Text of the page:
Nigeria: Livestock Crisis – Expert Suggests 5 Cattle Production Systems for Nigeria


Dr. Junaidu A. Maina, Chairman of Danwaire Farms Ltd has suggested five systems of cattle production that will benefit the country and put money in the hands of many farmers.

He spoke at the just ended 3-day workshop on Investigating Agricultural sector, organized by the Daily Trust Foundation in Abuja.

The farmer, who shared his wealth of experience with participants, said to revamp cattle production and tackle the current challenges, special intervention should be made to the producers under the five systems he listed below.

Transhumant Pastoralists

Dr Junaidu said 415 identified grazing reserves covering a total of 4.3m hectares exist in 19 Northern States, adding that states should select and develop some for communal use in dry and at peak of farming seasons but charge grazing fees.

He suggested that the states should also grant land titles to encouraged sedentarization as start-up ranchers or agro-pastoralists under five Start-up ranchers (models): Small Ranches (25-50 heads of cattle) with about 50 hectares of land; Intermediary Ranches (51-100 heads of cattle) with about 150 hectares of land; Medium Ranches (101-250 heads of cattle) with about 300 hectares of land; Large Ranches( 300 -500 heads of cattle) with 500 hectares of land and Commercial Ranches (1000 cattle plus) with a minimum of 5000 hectares.

“Government should provide ranch starter packages in the form of special financing and beneficiaries must sign up; to Animal Identification System (AIM), Enrolment into National Herd Register, Register with Anchor Growers Programme, Procurement livestock Insurance and Enrolment on Ranchers’ capacity Building Scheme,” he said.

Peri-urban farms

“Peri-urban farms are privately owned mixed farms of indigenous and crossbred cattle that sprang up in the periphery of many urban cities starting from the 1970s and flourished. They were dissipated by cattle rustling that started in 2012. Federal and state governments must restore security; provide subsidized insurance, access to finance, smart technologies and premium markets for their products.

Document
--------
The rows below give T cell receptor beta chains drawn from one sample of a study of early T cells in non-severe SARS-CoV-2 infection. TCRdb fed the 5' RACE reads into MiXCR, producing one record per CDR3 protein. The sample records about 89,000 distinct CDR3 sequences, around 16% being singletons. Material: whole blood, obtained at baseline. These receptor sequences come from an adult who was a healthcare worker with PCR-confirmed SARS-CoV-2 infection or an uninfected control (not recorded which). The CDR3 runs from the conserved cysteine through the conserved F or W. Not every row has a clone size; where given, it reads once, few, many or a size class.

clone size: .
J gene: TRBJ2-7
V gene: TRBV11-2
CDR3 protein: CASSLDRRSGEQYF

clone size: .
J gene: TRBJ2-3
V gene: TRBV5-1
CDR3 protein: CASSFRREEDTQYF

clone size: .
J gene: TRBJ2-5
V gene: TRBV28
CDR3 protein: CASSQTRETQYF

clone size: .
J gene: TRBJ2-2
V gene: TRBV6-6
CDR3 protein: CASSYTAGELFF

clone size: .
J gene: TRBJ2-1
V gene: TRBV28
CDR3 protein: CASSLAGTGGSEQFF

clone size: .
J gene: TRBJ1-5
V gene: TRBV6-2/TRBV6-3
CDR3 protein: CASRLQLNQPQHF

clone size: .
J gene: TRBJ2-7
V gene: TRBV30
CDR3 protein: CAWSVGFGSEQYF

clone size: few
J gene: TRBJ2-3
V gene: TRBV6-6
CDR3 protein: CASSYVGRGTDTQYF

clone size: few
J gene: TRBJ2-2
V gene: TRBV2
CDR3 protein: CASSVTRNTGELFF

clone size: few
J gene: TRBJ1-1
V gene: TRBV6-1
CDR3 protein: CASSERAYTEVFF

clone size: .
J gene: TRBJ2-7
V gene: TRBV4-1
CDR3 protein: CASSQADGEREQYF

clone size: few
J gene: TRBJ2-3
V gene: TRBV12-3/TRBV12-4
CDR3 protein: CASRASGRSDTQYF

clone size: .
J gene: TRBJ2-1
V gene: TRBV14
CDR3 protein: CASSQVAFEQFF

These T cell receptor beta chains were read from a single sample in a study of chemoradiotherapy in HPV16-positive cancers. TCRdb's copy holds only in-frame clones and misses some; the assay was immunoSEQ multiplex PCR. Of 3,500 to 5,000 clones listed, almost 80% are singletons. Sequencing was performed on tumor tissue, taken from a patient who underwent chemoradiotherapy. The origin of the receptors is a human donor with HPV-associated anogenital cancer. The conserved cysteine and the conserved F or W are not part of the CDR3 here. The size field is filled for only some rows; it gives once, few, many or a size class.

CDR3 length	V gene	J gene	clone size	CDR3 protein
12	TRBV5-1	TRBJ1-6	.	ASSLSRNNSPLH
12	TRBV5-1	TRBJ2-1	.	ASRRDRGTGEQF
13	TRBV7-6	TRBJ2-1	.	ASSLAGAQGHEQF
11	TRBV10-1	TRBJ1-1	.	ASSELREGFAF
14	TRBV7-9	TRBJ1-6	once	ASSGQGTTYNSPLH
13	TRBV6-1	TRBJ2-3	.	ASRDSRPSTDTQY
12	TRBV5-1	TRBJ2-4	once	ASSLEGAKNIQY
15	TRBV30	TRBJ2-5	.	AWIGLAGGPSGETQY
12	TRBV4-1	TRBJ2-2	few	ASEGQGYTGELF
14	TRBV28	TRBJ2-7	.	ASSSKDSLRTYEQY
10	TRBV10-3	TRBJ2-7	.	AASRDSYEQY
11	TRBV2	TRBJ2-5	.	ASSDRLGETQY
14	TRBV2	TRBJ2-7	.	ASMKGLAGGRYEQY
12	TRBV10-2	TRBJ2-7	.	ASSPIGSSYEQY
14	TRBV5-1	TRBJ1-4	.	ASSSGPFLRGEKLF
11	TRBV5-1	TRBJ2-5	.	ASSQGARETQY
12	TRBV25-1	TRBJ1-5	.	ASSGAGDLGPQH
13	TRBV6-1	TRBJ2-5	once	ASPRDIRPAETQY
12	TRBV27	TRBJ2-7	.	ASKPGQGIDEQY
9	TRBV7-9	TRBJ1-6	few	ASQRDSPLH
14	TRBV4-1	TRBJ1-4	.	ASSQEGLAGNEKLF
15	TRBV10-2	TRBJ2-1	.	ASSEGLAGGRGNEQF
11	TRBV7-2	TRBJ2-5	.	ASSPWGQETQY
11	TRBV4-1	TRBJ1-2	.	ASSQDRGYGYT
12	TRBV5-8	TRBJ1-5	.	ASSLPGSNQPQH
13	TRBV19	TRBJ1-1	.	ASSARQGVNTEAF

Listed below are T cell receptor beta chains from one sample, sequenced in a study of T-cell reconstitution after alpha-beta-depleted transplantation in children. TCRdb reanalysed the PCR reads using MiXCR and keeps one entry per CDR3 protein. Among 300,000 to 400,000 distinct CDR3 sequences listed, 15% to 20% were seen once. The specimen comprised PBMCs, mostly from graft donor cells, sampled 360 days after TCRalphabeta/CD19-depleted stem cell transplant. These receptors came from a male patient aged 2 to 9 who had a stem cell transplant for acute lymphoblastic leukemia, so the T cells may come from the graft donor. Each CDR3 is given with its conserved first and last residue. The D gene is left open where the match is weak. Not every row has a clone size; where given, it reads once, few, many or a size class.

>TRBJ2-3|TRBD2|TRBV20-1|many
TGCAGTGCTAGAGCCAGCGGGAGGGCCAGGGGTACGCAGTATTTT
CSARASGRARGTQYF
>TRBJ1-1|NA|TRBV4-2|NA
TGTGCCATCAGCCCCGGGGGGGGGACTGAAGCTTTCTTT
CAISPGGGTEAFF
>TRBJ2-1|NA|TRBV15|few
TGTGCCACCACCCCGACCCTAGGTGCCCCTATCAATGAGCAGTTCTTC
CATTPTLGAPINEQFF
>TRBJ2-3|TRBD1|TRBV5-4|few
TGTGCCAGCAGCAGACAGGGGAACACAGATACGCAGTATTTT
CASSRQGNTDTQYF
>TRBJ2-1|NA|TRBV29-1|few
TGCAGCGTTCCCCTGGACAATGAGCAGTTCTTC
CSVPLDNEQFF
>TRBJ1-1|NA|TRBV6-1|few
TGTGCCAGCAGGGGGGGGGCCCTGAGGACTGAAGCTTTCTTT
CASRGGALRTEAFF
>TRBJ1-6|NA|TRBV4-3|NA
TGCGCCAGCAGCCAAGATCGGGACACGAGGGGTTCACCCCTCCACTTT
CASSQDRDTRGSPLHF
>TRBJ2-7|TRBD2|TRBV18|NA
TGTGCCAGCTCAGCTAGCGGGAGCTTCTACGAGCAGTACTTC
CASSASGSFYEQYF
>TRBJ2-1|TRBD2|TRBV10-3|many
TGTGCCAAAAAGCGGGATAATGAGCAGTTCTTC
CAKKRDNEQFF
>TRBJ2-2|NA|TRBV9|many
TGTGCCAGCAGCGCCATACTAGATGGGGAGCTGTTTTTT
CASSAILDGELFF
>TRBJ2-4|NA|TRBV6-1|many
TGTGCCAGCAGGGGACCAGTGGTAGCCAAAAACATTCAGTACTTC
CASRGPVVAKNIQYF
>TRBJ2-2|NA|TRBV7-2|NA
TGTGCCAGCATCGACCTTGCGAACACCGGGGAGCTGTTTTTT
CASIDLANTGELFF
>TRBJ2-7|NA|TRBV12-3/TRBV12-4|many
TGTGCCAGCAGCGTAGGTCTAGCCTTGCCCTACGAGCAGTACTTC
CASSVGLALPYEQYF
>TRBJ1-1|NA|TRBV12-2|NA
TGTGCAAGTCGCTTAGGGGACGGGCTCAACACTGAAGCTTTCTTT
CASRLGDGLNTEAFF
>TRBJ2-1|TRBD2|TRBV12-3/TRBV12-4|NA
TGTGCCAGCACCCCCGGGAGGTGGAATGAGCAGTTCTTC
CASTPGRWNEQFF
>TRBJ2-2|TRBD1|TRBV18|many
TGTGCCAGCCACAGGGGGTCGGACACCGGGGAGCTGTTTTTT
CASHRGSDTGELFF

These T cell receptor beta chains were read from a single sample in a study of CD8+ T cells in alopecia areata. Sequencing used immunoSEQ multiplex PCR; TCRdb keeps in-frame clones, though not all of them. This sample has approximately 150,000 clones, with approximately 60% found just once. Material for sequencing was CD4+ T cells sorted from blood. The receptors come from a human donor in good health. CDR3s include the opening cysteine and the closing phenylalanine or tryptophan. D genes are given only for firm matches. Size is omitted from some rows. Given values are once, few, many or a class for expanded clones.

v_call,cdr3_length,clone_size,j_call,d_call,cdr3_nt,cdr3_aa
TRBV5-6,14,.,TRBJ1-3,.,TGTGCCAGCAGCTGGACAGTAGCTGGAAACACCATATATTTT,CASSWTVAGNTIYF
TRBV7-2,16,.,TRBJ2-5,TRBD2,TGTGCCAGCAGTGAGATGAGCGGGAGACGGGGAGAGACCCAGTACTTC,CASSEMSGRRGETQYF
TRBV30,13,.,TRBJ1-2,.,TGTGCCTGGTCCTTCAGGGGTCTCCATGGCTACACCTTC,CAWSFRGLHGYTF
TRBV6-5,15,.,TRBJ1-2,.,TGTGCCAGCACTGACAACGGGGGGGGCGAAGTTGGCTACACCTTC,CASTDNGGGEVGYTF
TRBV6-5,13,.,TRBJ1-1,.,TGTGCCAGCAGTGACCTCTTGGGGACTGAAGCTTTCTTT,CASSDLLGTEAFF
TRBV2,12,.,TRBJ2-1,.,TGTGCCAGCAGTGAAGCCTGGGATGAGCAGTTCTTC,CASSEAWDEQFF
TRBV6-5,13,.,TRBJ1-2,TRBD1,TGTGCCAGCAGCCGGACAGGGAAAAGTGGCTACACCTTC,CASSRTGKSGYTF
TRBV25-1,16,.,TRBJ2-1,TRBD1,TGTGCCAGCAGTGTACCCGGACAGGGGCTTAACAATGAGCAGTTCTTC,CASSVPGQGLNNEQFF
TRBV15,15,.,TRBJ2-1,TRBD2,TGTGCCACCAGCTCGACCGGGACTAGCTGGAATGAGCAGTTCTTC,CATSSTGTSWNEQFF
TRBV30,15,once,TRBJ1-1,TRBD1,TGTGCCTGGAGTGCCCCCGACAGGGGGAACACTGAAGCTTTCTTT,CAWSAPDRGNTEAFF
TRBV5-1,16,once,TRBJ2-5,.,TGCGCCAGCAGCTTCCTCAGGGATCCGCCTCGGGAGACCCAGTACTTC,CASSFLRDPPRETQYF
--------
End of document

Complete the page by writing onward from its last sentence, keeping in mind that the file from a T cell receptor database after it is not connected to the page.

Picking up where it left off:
Feedlots and Smallholder Fatteners

“Medium size feedlots operations and smallholder fattening schemes using indigenous cattle provide quality animals for slaughter and they exist in many major cities. These producers should be trained on how to source for quality animals and adapt technologies to improve weight gains and finishing. Federal and state governments should assist in accessing funds and access to premium markets for their products

Silvopastoralism

“The practice of integrating trees, forage, and the grazing of domesticated animals in a mutually beneficial way. Silvopastoralism belongs to a group of practices known as agroforestry. Federal and state governments should encourage Silvopastoralism to reduce ungoverned spaces which are security risk hotspots

Agro-pastoralists

“Progressively, transhumant pastoralists are settling in all states of the Federation as agro-pastoralists. Agro-pastoralists negotiated for land and settled in many communities. Clusters of agro-pastoralists exist in many southern states at Iseyin-Igangan, Oyo State, in Adada-Nkpologu-Adani-Iggah axis in Enugu State, in Awgu-Nkanu-Abakaliki axis in Ebonyi State and other places. Many animals in the herd of agro-pastoralists belong to individuals in the local communities. Federal and state governments to provide incentives and enabling environment,” he highlighted.

To make this work, the farmer listed the following as the enablers for new ranchers:

Development of commercial pasture production for states that has good rainfall and “minding knowledge gaps in areas of productivity, the ability to translate research, in education and social skills for effective participation in decision-making and policy formulation on critical issues concerning land tenure, healthcare (including zoonoses), women’s rights and governance in general.”